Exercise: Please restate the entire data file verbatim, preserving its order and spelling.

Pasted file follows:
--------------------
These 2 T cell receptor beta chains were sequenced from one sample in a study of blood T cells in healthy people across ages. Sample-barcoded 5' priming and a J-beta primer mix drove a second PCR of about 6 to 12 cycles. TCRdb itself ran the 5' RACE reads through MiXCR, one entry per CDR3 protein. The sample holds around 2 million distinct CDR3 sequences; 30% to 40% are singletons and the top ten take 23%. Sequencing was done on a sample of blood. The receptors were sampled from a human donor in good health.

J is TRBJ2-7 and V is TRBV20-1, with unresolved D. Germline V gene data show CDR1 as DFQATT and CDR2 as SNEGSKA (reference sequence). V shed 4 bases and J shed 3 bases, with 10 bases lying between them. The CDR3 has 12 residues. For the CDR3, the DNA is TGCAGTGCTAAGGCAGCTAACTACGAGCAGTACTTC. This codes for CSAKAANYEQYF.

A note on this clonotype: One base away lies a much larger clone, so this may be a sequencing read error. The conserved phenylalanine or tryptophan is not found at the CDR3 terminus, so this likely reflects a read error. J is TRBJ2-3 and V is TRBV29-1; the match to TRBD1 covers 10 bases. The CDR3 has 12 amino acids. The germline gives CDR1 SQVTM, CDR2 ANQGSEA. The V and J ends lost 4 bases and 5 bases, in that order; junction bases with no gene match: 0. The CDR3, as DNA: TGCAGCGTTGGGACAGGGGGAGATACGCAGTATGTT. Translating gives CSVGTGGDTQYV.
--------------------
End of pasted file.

These 2 T cell receptor beta chains were sequenced from one sample in a study of blood T cells in healthy people across ages. Sample-barcoded 5' priming and a J-beta primer mix drove a second PCR of about 6 to 12 cycles. TCRdb itself ran the 5' RACE reads through MiXCR, one entry per CDR3 protein. The sample holds around 2 million distinct CDR3 sequences; 30% to 40% are singletons and the top ten take 23%. Sequencing was done on a sample of blood. The receptors were sampled from a human donor in good health.

J is TRBJ2-7 and V is TRBV20-1, with unresolved D. Germline V gene data show CDR1 as DFQATT and CDR2 as SNEGSKA (reference sequence). V shed 4 bases and J shed 3 bases, with 10 bases lying between them. The CDR3 has 12 residues. For the CDR3, the DNA is TGCAGTGCTAAGGCAGCTAACTACGAGCAGTACTTC. This codes for CSAKAANYEQYF.

A note on this clonotype: One base away lies a much larger clone, so this may be a sequencing read error. The conserved phenylalanine or tryptophan is not found at the CDR3 terminus, so this likely reflects a read error. J is TRBJ2-3 and V is TRBV29-1; the match to TRBD1 covers 10 bases. The CDR3 has 12 amino acids. The germline gives CDR1 SQVTM, CDR2 ANQGSEA. The V and J ends lost 4 bases and 5 bases, in that order; junction bases with no gene match: 0. The CDR3, as DNA: TGCAGCGTTGGGACAGGGGGAGATACGCAGTATGTT. Translating gives CSVGTGGDTQYV.